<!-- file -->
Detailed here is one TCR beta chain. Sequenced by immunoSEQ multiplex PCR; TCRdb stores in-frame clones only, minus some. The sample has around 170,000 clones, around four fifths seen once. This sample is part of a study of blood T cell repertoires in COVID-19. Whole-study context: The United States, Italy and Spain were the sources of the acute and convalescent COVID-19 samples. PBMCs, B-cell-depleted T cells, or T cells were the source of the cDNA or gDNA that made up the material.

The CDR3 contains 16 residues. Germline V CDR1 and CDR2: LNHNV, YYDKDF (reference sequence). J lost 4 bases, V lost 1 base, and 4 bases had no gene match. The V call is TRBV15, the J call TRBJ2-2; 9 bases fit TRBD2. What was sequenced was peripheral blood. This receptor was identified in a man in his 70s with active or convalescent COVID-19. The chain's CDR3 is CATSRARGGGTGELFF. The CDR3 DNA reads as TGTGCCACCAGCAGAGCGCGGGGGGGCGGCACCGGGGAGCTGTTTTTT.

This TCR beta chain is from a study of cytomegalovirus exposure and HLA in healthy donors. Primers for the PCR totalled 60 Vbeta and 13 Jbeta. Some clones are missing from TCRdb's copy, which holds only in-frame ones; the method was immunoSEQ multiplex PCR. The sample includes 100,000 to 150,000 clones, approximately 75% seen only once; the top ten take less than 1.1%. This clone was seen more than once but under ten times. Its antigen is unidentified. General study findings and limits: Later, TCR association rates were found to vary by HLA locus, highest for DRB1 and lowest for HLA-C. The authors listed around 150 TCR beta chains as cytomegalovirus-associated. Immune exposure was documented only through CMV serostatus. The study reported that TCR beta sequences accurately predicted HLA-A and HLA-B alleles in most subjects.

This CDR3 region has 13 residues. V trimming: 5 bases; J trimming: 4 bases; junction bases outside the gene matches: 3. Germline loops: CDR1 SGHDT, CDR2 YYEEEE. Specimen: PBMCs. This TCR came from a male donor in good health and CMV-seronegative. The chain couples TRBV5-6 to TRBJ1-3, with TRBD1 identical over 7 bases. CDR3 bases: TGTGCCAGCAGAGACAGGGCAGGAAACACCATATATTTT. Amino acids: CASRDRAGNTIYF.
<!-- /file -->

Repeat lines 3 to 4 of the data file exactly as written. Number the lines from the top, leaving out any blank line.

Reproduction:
This TCR beta chain is from a study of cytomegalovirus exposure and HLA in healthy donors. Primers for the PCR totalled 60 Vbeta and 13 Jbeta. Some clones are missing from TCRdb's copy, which holds only in-frame ones; the method was immunoSEQ multiplex PCR. The sample includes 100,000 to 150,000 clones, approximately 75% seen only once; the top ten take less than 1.1%. This clone was seen more than once but under ten times. Its antigen is unidentified. General study findings and limits: Later, TCR association rates were found to vary by HLA locus, highest for DRB1 and lowest for HLA-C. The authors listed around 150 TCR beta chains as cytomegalovirus-associated. Immune exposure was documented only through CMV serostatus. The study reported that TCR beta sequences accurately predicted HLA-A and HLA-B alleles in most subjects.

This CDR3 region has 13 residues. V trimming: 5 bases; J trimming: 4 bases; junction bases outside the gene matches: 3. Germline loops: CDR1 SGHDT, CDR2 YYEEEE. Specimen: PBMCs. This TCR came from a male donor in good health and CMV-seronegative. The chain couples TRBV5-6 to TRBJ1-3, with TRBD1 identical over 7 bases. CDR3 bases: TGTGCCAGCAGAGACAGGGCAGGAAACACCATATATTTT. Amino acids: CASRDRAGNTIYF.